For director Kathryn Bigelow, relevance and realism fueled her through the making of her explosive Iraq war drama, "The Hurt Locker.” "Our feeling, really, was always to the give the audience a boots-on-the-ground look at life over there — and life as a bomb tech, specifically, since it’s kind of a war of bombs, that’s sort of the modus operandi of engagement — and to really make a combat movie. Because it comes from firsthand observation, that was the intention of the entire piece,” she said of the fictional story based on embedded journalist-turned-screenwriter Mark Boal’s experiences in Iraq.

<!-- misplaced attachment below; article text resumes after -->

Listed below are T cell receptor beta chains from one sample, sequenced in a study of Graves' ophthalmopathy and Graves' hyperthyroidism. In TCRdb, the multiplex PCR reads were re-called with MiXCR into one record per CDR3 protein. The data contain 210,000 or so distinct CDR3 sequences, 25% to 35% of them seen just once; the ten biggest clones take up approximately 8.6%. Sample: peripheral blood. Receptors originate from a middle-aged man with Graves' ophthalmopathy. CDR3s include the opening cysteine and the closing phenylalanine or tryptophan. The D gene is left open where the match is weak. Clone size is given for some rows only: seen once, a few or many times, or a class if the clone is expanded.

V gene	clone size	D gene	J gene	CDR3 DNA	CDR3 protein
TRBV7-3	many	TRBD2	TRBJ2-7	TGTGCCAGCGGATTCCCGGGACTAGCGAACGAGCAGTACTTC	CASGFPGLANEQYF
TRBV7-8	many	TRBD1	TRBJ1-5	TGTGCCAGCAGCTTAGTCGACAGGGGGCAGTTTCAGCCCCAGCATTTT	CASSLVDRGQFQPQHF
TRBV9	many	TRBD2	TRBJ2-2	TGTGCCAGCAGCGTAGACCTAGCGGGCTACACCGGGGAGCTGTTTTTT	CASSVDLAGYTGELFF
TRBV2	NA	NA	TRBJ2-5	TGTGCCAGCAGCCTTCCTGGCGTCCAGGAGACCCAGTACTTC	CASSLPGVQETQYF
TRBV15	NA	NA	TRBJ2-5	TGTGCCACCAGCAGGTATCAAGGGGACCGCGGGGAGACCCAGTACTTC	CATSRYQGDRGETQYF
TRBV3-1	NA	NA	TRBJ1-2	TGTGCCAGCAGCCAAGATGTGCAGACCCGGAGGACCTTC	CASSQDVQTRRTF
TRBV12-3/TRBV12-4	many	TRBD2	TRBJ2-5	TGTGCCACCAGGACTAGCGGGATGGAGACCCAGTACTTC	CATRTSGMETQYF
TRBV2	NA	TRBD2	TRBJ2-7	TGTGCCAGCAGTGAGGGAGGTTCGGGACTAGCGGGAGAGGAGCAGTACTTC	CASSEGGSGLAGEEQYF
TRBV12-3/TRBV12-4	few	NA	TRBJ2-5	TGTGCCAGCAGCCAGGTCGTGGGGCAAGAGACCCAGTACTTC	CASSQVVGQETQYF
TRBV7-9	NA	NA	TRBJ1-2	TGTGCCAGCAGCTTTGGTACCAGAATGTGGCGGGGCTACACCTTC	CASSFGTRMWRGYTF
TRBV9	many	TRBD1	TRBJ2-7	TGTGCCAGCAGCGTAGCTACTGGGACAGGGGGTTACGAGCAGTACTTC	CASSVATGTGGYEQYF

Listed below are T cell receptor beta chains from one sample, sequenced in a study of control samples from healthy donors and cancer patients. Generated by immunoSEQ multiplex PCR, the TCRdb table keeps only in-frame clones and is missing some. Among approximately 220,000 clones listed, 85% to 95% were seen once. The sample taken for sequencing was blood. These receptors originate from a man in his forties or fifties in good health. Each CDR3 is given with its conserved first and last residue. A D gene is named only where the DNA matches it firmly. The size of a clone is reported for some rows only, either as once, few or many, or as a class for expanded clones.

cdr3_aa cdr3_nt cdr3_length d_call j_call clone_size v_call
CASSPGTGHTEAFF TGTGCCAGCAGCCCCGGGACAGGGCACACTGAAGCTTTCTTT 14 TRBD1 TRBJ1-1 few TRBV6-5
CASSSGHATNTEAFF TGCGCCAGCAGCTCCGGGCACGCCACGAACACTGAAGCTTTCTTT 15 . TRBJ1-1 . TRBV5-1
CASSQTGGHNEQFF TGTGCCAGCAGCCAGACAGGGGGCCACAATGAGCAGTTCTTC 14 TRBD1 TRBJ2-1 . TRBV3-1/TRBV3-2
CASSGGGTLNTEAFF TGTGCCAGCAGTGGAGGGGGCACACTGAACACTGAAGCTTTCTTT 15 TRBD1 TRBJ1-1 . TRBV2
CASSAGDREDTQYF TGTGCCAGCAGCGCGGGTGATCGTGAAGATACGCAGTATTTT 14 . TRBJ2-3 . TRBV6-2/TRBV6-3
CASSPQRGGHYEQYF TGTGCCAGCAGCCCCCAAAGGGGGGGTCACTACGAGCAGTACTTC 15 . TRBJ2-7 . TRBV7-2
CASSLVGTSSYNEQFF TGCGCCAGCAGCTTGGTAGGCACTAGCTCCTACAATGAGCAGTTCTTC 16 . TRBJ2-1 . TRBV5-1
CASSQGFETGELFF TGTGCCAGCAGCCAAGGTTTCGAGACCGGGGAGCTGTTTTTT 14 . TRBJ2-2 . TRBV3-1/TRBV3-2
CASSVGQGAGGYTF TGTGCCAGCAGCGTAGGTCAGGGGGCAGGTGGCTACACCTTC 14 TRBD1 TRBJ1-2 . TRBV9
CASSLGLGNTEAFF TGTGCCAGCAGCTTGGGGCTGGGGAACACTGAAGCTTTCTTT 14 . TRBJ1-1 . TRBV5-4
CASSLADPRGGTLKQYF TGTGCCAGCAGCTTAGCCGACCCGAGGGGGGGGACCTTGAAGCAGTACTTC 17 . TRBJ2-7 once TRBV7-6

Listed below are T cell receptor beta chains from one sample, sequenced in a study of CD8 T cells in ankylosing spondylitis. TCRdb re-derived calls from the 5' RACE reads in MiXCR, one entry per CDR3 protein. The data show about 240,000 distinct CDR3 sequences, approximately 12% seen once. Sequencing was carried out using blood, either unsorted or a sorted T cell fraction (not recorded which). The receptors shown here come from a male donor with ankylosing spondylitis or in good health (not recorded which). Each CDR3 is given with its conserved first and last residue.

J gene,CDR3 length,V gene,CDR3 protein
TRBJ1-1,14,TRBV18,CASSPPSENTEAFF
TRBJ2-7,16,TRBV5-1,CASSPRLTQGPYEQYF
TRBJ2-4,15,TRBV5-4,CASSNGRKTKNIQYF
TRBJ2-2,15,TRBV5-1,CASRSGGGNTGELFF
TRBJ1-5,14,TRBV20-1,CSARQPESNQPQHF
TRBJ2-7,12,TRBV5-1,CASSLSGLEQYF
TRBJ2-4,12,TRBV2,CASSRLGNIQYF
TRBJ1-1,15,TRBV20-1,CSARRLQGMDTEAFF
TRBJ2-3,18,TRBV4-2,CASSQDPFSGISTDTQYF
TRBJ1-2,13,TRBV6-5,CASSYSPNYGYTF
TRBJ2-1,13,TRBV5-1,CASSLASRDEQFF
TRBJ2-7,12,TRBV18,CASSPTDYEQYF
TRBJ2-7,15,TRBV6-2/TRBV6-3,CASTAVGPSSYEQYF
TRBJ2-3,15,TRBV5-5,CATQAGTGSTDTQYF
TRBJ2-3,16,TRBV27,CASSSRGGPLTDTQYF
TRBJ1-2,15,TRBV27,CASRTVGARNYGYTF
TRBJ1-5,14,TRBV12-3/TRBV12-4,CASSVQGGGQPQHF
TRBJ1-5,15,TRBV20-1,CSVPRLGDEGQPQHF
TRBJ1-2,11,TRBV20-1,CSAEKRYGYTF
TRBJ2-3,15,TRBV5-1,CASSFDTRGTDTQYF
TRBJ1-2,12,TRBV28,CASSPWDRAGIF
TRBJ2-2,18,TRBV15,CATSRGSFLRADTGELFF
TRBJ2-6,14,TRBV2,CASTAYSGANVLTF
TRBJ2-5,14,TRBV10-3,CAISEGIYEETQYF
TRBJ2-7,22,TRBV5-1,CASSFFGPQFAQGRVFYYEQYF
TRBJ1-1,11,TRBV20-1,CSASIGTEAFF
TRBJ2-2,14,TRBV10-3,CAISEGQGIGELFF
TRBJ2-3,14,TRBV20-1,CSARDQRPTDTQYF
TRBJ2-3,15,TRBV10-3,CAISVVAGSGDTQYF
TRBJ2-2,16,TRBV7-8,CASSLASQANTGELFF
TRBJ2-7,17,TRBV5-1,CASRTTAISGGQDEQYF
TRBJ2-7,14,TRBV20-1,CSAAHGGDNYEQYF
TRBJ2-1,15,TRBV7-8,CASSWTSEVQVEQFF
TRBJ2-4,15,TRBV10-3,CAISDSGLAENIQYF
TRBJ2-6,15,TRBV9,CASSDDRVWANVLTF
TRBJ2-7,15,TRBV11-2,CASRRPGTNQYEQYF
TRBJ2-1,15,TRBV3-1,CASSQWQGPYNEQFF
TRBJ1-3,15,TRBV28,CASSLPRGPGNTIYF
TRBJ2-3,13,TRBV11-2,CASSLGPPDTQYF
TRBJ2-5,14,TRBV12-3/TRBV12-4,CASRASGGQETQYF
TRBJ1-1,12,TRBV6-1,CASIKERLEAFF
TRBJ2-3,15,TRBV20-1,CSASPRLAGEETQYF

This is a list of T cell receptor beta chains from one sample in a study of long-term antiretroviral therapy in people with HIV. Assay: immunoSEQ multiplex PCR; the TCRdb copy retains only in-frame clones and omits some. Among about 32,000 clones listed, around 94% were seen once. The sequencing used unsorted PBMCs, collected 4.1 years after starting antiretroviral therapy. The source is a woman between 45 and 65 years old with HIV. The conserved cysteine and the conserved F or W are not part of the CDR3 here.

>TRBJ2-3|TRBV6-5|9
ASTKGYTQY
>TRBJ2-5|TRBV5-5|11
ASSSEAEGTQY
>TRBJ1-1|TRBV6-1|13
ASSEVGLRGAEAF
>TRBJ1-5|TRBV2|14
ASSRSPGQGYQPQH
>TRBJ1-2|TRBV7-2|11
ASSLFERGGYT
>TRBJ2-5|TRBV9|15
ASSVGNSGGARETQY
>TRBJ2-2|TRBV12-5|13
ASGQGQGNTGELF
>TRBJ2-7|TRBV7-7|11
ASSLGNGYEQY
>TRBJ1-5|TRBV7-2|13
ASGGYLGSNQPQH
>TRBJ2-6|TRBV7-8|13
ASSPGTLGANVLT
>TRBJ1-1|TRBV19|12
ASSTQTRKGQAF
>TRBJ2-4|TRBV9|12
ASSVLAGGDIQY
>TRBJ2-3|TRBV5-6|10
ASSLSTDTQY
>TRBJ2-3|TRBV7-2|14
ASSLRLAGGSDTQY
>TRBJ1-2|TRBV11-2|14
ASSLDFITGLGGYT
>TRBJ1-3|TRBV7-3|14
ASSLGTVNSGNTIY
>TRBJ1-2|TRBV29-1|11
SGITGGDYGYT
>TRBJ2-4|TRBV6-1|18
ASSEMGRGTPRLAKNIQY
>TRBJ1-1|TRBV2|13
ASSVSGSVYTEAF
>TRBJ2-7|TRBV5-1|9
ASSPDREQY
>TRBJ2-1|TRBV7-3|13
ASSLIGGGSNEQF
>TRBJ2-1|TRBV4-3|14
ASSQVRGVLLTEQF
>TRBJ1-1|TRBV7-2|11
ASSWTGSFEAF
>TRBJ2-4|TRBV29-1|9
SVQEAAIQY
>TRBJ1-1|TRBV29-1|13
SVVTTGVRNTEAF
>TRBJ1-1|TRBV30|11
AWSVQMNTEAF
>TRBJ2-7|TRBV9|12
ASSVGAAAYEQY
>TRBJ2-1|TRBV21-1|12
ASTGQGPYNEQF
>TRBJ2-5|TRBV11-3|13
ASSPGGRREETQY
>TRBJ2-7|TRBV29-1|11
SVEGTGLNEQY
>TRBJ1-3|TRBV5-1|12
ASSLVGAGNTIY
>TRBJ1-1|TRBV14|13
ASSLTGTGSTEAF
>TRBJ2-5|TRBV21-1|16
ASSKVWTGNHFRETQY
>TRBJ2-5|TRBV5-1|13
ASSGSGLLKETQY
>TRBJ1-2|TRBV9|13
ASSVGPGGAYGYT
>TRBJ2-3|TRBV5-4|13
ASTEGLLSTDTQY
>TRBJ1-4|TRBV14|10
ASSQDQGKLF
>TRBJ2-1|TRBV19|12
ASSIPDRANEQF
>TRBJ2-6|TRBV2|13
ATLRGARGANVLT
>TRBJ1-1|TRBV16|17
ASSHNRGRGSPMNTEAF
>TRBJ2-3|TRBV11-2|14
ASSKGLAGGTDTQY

Her nail-bitingly powerful "The Hurt Locker” is more than just the best movie to emerge about the Iraq war. It stands out as one of the most thoughtful and thrilling war films in recent memory. It has been honored accordingly: "The Hurt Locker” has been named 2009’s best picture at the British Academy of Film and Television Arts (BAFTA) Awards, Broadcast Film Critics Association Awards, Los Angeles Film Critics Association Awards, National Society of Film Critics Awards, New York Film Critics Circle Awards and the Oklahoma Film Critics Circle Awards. The low-budget independent war film, shot in Jordan in just 44 days, is tied with mega-blockbuster "Avatar” for a leading nine nominations going into Sunday’s Academy Awards. Along with best picture, best original screenplay and best actor for star Jeremy Renner, "The Hurt Locker” garnered Bigelow a best director nomination, and she has a real shot at becoming the first woman to take home the directing prize. After all, she already has become the first female filmmaker to win the directing award from the Directors Guild of America and BAFTA. "She is one of the great practitioners of the craft not only because of her virtuoso command of physical action, but the way it grips for scene to scene. ... She has a gift for giving characters real emotional depth,” Michael Cain, artistic director of the 2009 AFI Dallas International Film Festival, said last spring in presenting Bigelow an American Film Institute Dallas Star Award. That Bigelow, 58, boldly treads into cinematic territory traditionally held by male directors isn’t surprising. The painter- turned-filmmaker has taken on other male-dominated genres with her 2002 submarine drama "K-19: The Widowmaker,” 1991 surfer-heist actioner "Point Break,” 1995 sci-fi thriller "Strange Days” and 1987 vampire horror-noir "Near Dark.” The California native said in Dallas she isn’t necessarily drawn to what some consider "boys’ films.” She just wants to work from strong scripts with "timeless, iconic characters.” "You just work out of instinct,” she said.